Welcome to the Dove Direct Print and Marketing Blog. Today's post, "Direct Mail Leads All Response Rates" unleashes data from the 2018 DMA Response Rate Report that dispels the notion that direct mail response rates are non-competitive, and conversely erases the idea that direct mail should remain a marketing afterthought. Direct mail marketing has been a marketing contender over the past few years, and some believe that direct mail does offer a very competitive response rate, while others have stated that direct mail leads among all channels.
Before we dive into this post, we congratulate the Women's Soccer Team USA for an outstanding Soccer World Cup Championship. In addition, we hope all enjoyed a wonderful Independence Holiday. Now onto the article! Many of you may be operating on summer vacation time, so we'll keep it short and to the point. Enjoy the read!
It may surprise you that the DMA response rate findings stagger the imagination. For the sake of brevity, this article is limited in scope as the plethora of direct mail usage is far too extensive to list here. That said, the report does not detail how or what types of direct mail marketing collateral was analyzed, i.e., transactional documents, brochures, packages, postcards, catalogs, kits, books, etcetera.
Another aspect that requires careful review is the tracking data, as direct mail's effectiveness to some degree is dependent upon calls-to-action, where the digital channel may be the primary destination of the direct mail recipient. However, if the site or social media destination is experiencing issues when the recipient attempts to board, then the tracking numbers will be affected. For a deeper dive to understand the tracking and direct mail type usage, visit the 2018 DMA Response Rate Report (membership and fees apply).
The 2018 DMA Response Rate Report
The 2018 DMA report uncovered the following direct mail response rates based on lists, other channels, social media, online display, paid search, and industry sectors.
House lists registered at 9% while prospect lists came in a 5% in 2018. These numbers are impactful when you consider the 2017 report. The 2017 DMA report highlighted house list response rates at 5.1% and prospect lists at 2.9%. Moreover, when looking at eight years of data from 2003 to 2015, house lists average 3.6% and prospect lists average 1.6%.
Compare Email and Online Response Rates
Would you believe that direct mail response rates leapfrogged over all other channels and outperformed the combination of them? That's right; direct mail response rates toppled all of them combined!
Email response rates came in at 1% for both house and prospect lists. Social media, along with paid search response rates, achieved a 1% response rate, respectively, and online ad display came in last at a minuscule 0.30%. However, one aspect to keep in mind is the sample size, that admittedly was on the smaller side.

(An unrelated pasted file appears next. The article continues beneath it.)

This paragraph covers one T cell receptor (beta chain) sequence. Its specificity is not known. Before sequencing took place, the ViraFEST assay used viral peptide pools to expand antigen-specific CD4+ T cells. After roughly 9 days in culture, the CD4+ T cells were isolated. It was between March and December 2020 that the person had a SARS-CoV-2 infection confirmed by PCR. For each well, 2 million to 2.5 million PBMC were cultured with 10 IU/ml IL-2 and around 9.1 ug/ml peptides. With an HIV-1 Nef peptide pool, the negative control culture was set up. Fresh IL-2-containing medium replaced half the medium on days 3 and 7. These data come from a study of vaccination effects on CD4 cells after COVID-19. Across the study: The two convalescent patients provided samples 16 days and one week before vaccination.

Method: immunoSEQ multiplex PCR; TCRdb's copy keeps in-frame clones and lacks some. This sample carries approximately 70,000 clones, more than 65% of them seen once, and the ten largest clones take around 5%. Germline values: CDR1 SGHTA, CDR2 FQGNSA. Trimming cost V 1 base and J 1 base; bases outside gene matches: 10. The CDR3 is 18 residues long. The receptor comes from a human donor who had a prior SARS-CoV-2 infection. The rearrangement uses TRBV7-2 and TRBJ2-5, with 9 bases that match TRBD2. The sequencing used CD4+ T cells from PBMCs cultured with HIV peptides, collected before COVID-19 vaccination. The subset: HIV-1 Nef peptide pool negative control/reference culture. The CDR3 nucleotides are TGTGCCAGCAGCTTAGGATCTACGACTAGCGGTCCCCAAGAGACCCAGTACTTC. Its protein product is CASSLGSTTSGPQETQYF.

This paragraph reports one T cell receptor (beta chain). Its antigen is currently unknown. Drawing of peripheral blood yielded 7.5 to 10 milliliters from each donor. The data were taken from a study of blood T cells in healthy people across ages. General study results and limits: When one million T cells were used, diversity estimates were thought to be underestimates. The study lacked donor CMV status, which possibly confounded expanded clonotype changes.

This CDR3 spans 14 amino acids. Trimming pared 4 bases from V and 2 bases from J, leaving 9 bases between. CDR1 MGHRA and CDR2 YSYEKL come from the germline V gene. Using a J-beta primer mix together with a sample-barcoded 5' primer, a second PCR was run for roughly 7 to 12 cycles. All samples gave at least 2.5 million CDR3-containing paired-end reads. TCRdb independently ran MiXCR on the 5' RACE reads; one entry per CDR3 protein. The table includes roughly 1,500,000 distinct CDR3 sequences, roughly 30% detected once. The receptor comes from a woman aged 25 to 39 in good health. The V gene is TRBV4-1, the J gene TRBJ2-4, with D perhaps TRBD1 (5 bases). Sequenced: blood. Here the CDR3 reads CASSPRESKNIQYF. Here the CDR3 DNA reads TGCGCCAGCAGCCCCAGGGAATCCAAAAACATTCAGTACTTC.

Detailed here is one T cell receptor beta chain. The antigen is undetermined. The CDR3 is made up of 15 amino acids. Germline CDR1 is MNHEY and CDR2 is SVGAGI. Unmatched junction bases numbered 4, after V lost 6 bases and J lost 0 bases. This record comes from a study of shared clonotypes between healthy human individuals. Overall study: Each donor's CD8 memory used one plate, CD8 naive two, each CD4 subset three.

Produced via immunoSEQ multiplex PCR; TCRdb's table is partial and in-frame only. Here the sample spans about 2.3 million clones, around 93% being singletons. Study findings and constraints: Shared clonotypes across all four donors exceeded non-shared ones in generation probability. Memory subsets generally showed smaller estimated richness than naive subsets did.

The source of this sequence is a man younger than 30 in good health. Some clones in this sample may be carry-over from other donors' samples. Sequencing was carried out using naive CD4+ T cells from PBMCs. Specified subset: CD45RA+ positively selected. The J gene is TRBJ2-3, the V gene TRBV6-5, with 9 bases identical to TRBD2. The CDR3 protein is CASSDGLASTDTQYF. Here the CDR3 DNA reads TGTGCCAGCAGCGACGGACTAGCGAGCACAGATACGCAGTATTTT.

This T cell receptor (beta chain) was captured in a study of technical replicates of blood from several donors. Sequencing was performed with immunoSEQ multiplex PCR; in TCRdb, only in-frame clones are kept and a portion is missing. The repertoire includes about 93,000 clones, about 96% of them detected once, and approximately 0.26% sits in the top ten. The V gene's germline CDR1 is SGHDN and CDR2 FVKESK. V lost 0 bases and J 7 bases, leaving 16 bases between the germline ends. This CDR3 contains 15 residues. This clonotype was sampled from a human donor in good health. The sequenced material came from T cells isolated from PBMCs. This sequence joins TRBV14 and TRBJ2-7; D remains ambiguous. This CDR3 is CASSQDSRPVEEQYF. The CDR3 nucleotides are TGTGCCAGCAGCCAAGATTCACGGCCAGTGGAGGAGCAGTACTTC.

Nielsen Media Research uses a minimal number of set-top boxes for the entire country (.03%) where television stations broadcast. For example, as of 2006, Nielsen deployed approximately 400+ set-top boxes to extrapolate viewership trends for 8 million television households in the state of Georgia. In other words, it is a tiny number driving the data for a considerable subset. Therefore, it stands to reason that if iconic brands and agencies find Nielsen's television data adequate, then the response rates for other media should be equally competitive.
More Key Response Rate Takeaways
Of the many items that the DMA Response Rate Report measured, there were three that stood out. The size of the direct mail piece, the industries that top the charts for using direct mail, and the most popular methods advertisers use to track results.
It may shock you to learn that letter-sized direct mail outperformed all other channels when it came to lead generation. This tactic delivered a whopping 15.1% response rate. The industries that lead with direct mail usage by percentage include Hospitality and Travel at 80%, Nonprofit at 75%, Media or Publishing at 71%, Financial Services/Banks/Credit firms at 67%, Healthcare at 63%, and surprisingly, only 50% of the insurance sector.
Direct mail response rates are effectively trackable. From landing pages to blog sites, to social media destinations, email marketing, and websites, all of these channels can be tracked within the direct mail collateral.
The DMA report explained the three most popular methods for tracking direct mail response rates were online tracking at 53%, followed by coupon or code at 45%, and lastly, telephone or call centers at 41%.
Regardless of the sample size, the DMA numbers justify why direct mail marketing is a practical component of any direct mail marketing strategy, particularly since personalization increases customer engagement levels. Thanks for reading "How Direct Mail Leads All Response Rates."
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